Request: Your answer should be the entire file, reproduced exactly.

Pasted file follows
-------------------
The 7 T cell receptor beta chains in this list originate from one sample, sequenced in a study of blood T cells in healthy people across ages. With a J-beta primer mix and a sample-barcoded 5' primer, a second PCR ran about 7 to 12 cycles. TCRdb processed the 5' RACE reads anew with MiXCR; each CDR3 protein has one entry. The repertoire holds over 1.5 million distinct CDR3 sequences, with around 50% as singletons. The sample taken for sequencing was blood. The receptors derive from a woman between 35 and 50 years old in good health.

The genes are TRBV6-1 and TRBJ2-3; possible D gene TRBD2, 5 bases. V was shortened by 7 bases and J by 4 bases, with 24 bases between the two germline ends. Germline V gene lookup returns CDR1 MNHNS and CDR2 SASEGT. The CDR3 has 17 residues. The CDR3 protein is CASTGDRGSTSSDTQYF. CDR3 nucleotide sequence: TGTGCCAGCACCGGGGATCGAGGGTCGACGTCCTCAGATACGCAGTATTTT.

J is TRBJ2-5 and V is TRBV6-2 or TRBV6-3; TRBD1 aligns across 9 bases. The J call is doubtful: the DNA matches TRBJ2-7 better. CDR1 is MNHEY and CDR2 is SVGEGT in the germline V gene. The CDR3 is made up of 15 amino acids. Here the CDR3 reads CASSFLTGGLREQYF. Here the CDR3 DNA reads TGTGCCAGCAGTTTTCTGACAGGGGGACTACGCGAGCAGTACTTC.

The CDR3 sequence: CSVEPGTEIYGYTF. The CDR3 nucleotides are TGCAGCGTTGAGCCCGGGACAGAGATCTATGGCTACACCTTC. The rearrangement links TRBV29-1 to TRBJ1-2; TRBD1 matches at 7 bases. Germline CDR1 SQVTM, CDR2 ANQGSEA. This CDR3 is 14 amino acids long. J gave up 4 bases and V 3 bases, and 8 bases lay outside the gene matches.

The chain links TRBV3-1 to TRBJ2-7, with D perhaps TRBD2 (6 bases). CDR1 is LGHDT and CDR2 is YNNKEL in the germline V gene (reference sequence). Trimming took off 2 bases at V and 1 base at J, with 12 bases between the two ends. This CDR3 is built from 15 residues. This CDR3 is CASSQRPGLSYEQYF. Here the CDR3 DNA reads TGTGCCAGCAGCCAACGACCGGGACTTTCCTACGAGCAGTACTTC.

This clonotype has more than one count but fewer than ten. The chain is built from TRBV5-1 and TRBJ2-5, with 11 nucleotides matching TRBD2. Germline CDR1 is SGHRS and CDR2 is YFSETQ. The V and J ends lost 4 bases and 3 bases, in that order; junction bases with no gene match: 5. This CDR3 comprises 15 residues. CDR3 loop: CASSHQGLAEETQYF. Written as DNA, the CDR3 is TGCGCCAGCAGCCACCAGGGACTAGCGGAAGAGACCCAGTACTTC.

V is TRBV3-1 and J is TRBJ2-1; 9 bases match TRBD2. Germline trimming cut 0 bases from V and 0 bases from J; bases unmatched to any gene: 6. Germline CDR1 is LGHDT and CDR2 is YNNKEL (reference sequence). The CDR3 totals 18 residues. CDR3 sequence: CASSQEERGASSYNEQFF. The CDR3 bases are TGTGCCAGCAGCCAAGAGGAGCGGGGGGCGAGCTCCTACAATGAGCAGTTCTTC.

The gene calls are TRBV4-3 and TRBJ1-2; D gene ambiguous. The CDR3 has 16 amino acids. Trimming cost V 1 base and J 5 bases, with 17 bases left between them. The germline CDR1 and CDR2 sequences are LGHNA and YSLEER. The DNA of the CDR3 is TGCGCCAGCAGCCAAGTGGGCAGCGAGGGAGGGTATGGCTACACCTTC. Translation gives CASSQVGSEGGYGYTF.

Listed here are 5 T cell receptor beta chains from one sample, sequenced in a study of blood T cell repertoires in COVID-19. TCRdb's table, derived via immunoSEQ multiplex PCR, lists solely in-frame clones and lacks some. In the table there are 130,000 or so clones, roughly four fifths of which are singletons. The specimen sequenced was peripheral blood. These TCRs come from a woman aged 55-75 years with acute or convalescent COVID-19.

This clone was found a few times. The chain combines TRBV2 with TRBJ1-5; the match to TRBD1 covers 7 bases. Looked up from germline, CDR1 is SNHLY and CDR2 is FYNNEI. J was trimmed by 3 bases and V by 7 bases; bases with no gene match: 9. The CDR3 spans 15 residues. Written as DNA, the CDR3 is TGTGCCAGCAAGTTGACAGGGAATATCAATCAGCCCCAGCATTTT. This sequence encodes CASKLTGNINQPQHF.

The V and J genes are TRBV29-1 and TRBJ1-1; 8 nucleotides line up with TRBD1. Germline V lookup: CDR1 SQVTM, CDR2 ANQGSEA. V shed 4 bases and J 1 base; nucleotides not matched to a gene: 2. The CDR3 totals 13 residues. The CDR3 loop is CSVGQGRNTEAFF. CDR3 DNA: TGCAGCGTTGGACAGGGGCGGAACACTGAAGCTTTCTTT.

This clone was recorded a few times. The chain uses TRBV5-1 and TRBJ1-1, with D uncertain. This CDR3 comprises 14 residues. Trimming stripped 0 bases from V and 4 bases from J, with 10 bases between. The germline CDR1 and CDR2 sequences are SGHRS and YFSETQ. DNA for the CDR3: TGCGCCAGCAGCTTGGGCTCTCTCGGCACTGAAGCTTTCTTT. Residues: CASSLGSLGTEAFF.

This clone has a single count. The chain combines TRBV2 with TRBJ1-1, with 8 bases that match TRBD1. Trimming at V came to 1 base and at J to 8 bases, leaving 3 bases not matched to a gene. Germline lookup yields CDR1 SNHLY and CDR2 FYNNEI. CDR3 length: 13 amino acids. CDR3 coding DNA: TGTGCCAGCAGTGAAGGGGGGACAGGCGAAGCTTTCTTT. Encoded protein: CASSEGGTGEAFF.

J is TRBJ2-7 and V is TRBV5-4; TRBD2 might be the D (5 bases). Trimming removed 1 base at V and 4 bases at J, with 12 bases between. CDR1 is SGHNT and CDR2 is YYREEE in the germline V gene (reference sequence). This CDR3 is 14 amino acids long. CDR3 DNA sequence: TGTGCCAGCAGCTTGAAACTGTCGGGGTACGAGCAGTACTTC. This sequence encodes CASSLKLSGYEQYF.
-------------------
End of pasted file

The 7 T cell receptor beta chains in this list originate from one sample, sequenced in a study of blood T cells in healthy people across ages. With a J-beta primer mix and a sample-barcoded 5' primer, a second PCR ran about 7 to 12 cycles. TCRdb processed the 5' RACE reads anew with MiXCR; each CDR3 protein has one entry. The repertoire holds over 1.5 million distinct CDR3 sequences, with around 50% as singletons. The sample taken for sequencing was blood. The receptors derive from a woman between 35 and 50 years old in good health.

The genes are TRBV6-1 and TRBJ2-3; possible D gene TRBD2, 5 bases. V was shortened by 7 bases and J by 4 bases, with 24 bases between the two germline ends. Germline V gene lookup returns CDR1 MNHNS and CDR2 SASEGT. The CDR3 has 17 residues. The CDR3 protein is CASTGDRGSTSSDTQYF. CDR3 nucleotide sequence: TGTGCCAGCACCGGGGATCGAGGGTCGACGTCCTCAGATACGCAGTATTTT.

J is TRBJ2-5 and V is TRBV6-2 or TRBV6-3; TRBD1 aligns across 9 bases. The J call is doubtful: the DNA matches TRBJ2-7 better. CDR1 is MNHEY and CDR2 is SVGEGT in the germline V gene. The CDR3 is made up of 15 amino acids. Here the CDR3 reads CASSFLTGGLREQYF. Here the CDR3 DNA reads TGTGCCAGCAGTTTTCTGACAGGGGGACTACGCGAGCAGTACTTC.

The CDR3 sequence: CSVEPGTEIYGYTF. The CDR3 nucleotides are TGCAGCGTTGAGCCCGGGACAGAGATCTATGGCTACACCTTC. The rearrangement links TRBV29-1 to TRBJ1-2; TRBD1 matches at 7 bases. Germline CDR1 SQVTM, CDR2 ANQGSEA. This CDR3 is 14 amino acids long. J gave up 4 bases and V 3 bases, and 8 bases lay outside the gene matches.

The chain links TRBV3-1 to TRBJ2-7, with D perhaps TRBD2 (6 bases). CDR1 is LGHDT and CDR2 is YNNKEL in the germline V gene (reference sequence). Trimming took off 2 bases at V and 1 base at J, with 12 bases between the two ends. This CDR3 is built from 15 residues. This CDR3 is CASSQRPGLSYEQYF. Here the CDR3 DNA reads TGTGCCAGCAGCCAACGACCGGGACTTTCCTACGAGCAGTACTTC.

This clonotype has more than one count but fewer than ten. The chain is built from TRBV5-1 and TRBJ2-5, with 11 nucleotides matching TRBD2. Germline CDR1 is SGHRS and CDR2 is YFSETQ. The V and J ends lost 4 bases and 3 bases, in that order; junction bases with no gene match: 5. This CDR3 comprises 15 residues. CDR3 loop: CASSHQGLAEETQYF. Written as DNA, the CDR3 is TGCGCCAGCAGCCACCAGGGACTAGCGGAAGAGACCCAGTACTTC.

V is TRBV3-1 and J is TRBJ2-1; 9 bases match TRBD2. Germline trimming cut 0 bases from V and 0 bases from J; bases unmatched to any gene: 6. Germline CDR1 is LGHDT and CDR2 is YNNKEL (reference sequence). The CDR3 totals 18 residues. CDR3 sequence: CASSQEERGASSYNEQFF. The CDR3 bases are TGTGCCAGCAGCCAAGAGGAGCGGGGGGCGAGCTCCTACAATGAGCAGTTCTTC.

The gene calls are TRBV4-3 and TRBJ1-2; D gene ambiguous. The CDR3 has 16 amino acids. Trimming cost V 1 base and J 5 bases, with 17 bases left between them. The germline CDR1 and CDR2 sequences are LGHNA and YSLEER. The DNA of the CDR3 is TGCGCCAGCAGCCAAGTGGGCAGCGAGGGAGGGTATGGCTACACCTTC. Translation gives CASSQVGSEGGYGYTF.

Listed here are 5 T cell receptor beta chains from one sample, sequenced in a study of blood T cell repertoires in COVID-19. TCRdb's table, derived via immunoSEQ multiplex PCR, lists solely in-frame clones and lacks some. In the table there are 130,000 or so clones, roughly four fifths of which are singletons. The specimen sequenced was peripheral blood. These TCRs come from a woman aged 55-75 years with acute or convalescent COVID-19.

This clone was found a few times. The chain combines TRBV2 with TRBJ1-5; the match to TRBD1 covers 7 bases. Looked up from germline, CDR1 is SNHLY and CDR2 is FYNNEI. J was trimmed by 3 bases and V by 7 bases; bases with no gene match: 9. The CDR3 spans 15 residues. Written as DNA, the CDR3 is TGTGCCAGCAAGTTGACAGGGAATATCAATCAGCCCCAGCATTTT. This sequence encodes CASKLTGNINQPQHF.

The V and J genes are TRBV29-1 and TRBJ1-1; 8 nucleotides line up with TRBD1. Germline V lookup: CDR1 SQVTM, CDR2 ANQGSEA. V shed 4 bases and J 1 base; nucleotides not matched to a gene: 2. The CDR3 totals 13 residues. The CDR3 loop is CSVGQGRNTEAFF. CDR3 DNA: TGCAGCGTTGGACAGGGGCGGAACACTGAAGCTTTCTTT.

This clone was recorded a few times. The chain uses TRBV5-1 and TRBJ1-1, with D uncertain. This CDR3 comprises 14 residues. Trimming stripped 0 bases from V and 4 bases from J, with 10 bases between. The germline CDR1 and CDR2 sequences are SGHRS and YFSETQ. DNA for the CDR3: TGCGCCAGCAGCTTGGGCTCTCTCGGCACTGAAGCTTTCTTT. Residues: CASSLGSLGTEAFF.

This clone has a single count. The chain combines TRBV2 with TRBJ1-1, with 8 bases that match TRBD1. Trimming at V came to 1 base and at J to 8 bases, leaving 3 bases not matched to a gene. Germline lookup yields CDR1 SNHLY and CDR2 FYNNEI. CDR3 length: 13 amino acids. CDR3 coding DNA: TGTGCCAGCAGTGAAGGGGGGACAGGCGAAGCTTTCTTT. Encoded protein: CASSEGGTGEAFF.

J is TRBJ2-7 and V is TRBV5-4; TRBD2 might be the D (5 bases). Trimming removed 1 base at V and 4 bases at J, with 12 bases between. CDR1 is SGHNT and CDR2 is YYREEE in the germline V gene (reference sequence). This CDR3 is 14 amino acids long. CDR3 DNA sequence: TGTGCCAGCAGCTTGAAACTGTCGGGGTACGAGCAGTACTTC. This sequence encodes CASSLKLSGYEQYF.